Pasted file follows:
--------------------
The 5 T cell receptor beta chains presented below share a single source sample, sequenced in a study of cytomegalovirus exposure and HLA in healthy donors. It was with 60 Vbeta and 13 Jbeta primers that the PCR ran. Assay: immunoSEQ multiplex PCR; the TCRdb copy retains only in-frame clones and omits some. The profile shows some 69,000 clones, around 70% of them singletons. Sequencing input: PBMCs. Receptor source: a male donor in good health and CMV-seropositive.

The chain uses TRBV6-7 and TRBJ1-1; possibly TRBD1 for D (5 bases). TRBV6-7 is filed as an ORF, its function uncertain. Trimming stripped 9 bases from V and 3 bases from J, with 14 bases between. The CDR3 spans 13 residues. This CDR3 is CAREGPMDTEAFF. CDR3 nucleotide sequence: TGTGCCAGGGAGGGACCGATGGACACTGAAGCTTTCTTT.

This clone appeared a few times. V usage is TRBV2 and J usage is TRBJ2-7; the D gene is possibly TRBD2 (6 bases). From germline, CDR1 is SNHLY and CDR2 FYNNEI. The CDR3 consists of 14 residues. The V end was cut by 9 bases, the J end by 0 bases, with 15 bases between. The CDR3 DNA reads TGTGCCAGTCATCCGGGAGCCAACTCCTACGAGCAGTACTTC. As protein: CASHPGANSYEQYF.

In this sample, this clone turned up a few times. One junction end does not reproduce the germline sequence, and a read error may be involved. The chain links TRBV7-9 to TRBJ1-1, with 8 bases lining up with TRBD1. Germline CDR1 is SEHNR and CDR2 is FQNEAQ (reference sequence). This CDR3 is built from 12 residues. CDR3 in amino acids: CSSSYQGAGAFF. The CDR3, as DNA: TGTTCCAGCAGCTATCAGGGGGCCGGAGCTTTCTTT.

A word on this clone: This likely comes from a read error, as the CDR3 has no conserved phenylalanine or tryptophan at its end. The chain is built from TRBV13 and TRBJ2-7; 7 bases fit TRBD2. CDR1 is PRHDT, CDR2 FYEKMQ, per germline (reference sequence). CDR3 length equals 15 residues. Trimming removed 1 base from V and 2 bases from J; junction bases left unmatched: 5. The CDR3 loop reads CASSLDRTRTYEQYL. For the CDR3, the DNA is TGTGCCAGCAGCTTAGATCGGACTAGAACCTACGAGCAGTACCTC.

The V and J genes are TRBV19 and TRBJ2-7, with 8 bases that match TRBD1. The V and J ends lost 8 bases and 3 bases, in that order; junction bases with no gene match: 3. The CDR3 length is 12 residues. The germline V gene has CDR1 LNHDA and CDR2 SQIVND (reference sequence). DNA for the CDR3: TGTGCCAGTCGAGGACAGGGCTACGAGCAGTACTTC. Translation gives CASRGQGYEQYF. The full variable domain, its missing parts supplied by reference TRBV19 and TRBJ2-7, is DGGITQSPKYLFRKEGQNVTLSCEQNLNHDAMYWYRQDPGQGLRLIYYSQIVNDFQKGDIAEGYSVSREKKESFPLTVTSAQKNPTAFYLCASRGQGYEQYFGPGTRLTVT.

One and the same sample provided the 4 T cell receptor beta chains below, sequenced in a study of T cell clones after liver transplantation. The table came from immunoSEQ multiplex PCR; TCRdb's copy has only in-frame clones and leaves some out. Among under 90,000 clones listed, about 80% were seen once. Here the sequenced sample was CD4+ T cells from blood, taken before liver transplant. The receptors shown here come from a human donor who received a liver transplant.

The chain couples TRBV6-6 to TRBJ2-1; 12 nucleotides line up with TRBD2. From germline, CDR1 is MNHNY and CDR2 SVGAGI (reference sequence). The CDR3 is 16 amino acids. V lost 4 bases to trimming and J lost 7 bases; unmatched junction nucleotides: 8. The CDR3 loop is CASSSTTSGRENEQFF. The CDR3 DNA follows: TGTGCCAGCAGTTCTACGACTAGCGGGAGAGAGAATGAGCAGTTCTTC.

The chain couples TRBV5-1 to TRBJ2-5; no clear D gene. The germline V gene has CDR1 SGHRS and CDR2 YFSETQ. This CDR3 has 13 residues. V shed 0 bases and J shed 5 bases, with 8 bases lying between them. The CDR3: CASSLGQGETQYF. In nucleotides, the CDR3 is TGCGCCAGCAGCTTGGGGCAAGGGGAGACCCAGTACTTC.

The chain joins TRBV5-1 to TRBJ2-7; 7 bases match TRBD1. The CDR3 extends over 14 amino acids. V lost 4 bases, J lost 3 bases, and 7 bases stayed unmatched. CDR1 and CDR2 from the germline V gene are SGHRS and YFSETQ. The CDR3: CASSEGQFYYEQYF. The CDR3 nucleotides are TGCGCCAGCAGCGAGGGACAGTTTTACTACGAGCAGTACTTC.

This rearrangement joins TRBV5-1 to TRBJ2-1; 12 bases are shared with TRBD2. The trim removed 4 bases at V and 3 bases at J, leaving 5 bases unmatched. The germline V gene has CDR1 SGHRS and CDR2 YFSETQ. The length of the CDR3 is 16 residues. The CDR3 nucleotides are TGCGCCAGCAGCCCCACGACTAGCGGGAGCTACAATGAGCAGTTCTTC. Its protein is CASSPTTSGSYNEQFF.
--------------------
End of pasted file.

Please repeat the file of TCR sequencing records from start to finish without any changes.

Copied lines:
The 5 T cell receptor beta chains presented below share a single source sample, sequenced in a study of cytomegalovirus exposure and HLA in healthy donors. It was with 60 Vbeta and 13 Jbeta primers that the PCR ran. Assay: immunoSEQ multiplex PCR; the TCRdb copy retains only in-frame clones and omits some. The profile shows some 69,000 clones, around 70% of them singletons. Sequencing input: PBMCs. Receptor source: a male donor in good health and CMV-seropositive.

The chain uses TRBV6-7 and TRBJ1-1; possibly TRBD1 for D (5 bases). TRBV6-7 is filed as an ORF, its function uncertain. Trimming stripped 9 bases from V and 3 bases from J, with 14 bases between. The CDR3 spans 13 residues. This CDR3 is CAREGPMDTEAFF. CDR3 nucleotide sequence: TGTGCCAGGGAGGGACCGATGGACACTGAAGCTTTCTTT.

This clone appeared a few times. V usage is TRBV2 and J usage is TRBJ2-7; the D gene is possibly TRBD2 (6 bases). From germline, CDR1 is SNHLY and CDR2 FYNNEI. The CDR3 consists of 14 residues. The V end was cut by 9 bases, the J end by 0 bases, with 15 bases between. The CDR3 DNA reads TGTGCCAGTCATCCGGGAGCCAACTCCTACGAGCAGTACTTC. As protein: CASHPGANSYEQYF.

In this sample, this clone turned up a few times. One junction end does not reproduce the germline sequence, and a read error may be involved. The chain links TRBV7-9 to TRBJ1-1, with 8 bases lining up with TRBD1. Germline CDR1 is SEHNR and CDR2 is FQNEAQ (reference sequence). This CDR3 is built from 12 residues. CDR3 in amino acids: CSSSYQGAGAFF. The CDR3, as DNA: TGTTCCAGCAGCTATCAGGGGGCCGGAGCTTTCTTT.

A word on this clone: This likely comes from a read error, as the CDR3 has no conserved phenylalanine or tryptophan at its end. The chain is built from TRBV13 and TRBJ2-7; 7 bases fit TRBD2. CDR1 is PRHDT, CDR2 FYEKMQ, per germline (reference sequence). CDR3 length equals 15 residues. Trimming removed 1 base from V and 2 bases from J; junction bases left unmatched: 5. The CDR3 loop reads CASSLDRTRTYEQYL. For the CDR3, the DNA is TGTGCCAGCAGCTTAGATCGGACTAGAACCTACGAGCAGTACCTC.

The V and J genes are TRBV19 and TRBJ2-7, with 8 bases that match TRBD1. The V and J ends lost 8 bases and 3 bases, in that order; junction bases with no gene match: 3. The CDR3 length is 12 residues. The germline V gene has CDR1 LNHDA and CDR2 SQIVND (reference sequence). DNA for the CDR3: TGTGCCAGTCGAGGACAGGGCTACGAGCAGTACTTC. Translation gives CASRGQGYEQYF. The full variable domain, its missing parts supplied by reference TRBV19 and TRBJ2-7, is DGGITQSPKYLFRKEGQNVTLSCEQNLNHDAMYWYRQDPGQGLRLIYYSQIVNDFQKGDIAEGYSVSREKKESFPLTVTSAQKNPTAFYLCASRGQGYEQYFGPGTRLTVT.

One and the same sample provided the 4 T cell receptor beta chains below, sequenced in a study of T cell clones after liver transplantation. The table came from immunoSEQ multiplex PCR; TCRdb's copy has only in-frame clones and leaves some out. Among under 90,000 clones listed, about 80% were seen once. Here the sequenced sample was CD4+ T cells from blood, taken before liver transplant. The receptors shown here come from a human donor who received a liver transplant.

The chain couples TRBV6-6 to TRBJ2-1; 12 nucleotides line up with TRBD2. From germline, CDR1 is MNHNY and CDR2 SVGAGI (reference sequence). The CDR3 is 16 amino acids. V lost 4 bases to trimming and J lost 7 bases; unmatched junction nucleotides: 8. The CDR3 loop is CASSSTTSGRENEQFF. The CDR3 DNA follows: TGTGCCAGCAGTTCTACGACTAGCGGGAGAGAGAATGAGCAGTTCTTC.

The chain couples TRBV5-1 to TRBJ2-5; no clear D gene. The germline V gene has CDR1 SGHRS and CDR2 YFSETQ. This CDR3 has 13 residues. V shed 0 bases and J shed 5 bases, with 8 bases lying between them. The CDR3: CASSLGQGETQYF. In nucleotides, the CDR3 is TGCGCCAGCAGCTTGGGGCAAGGGGAGACCCAGTACTTC.

The chain joins TRBV5-1 to TRBJ2-7; 7 bases match TRBD1. The CDR3 extends over 14 amino acids. V lost 4 bases, J lost 3 bases, and 7 bases stayed unmatched. CDR1 and CDR2 from the germline V gene are SGHRS and YFSETQ. The CDR3: CASSEGQFYYEQYF. The CDR3 nucleotides are TGCGCCAGCAGCGAGGGACAGTTTTACTACGAGCAGTACTTC.

This rearrangement joins TRBV5-1 to TRBJ2-1; 12 bases are shared with TRBD2. The trim removed 4 bases at V and 3 bases at J, leaving 5 bases unmatched. The germline V gene has CDR1 SGHRS and CDR2 YFSETQ. The length of the CDR3 is 16 residues. The CDR3 nucleotides are TGCGCCAGCAGCCCCACGACTAGCGGGAGCTACAATGAGCAGTTCTTC. Its protein is CASSPTTSGSYNEQFF.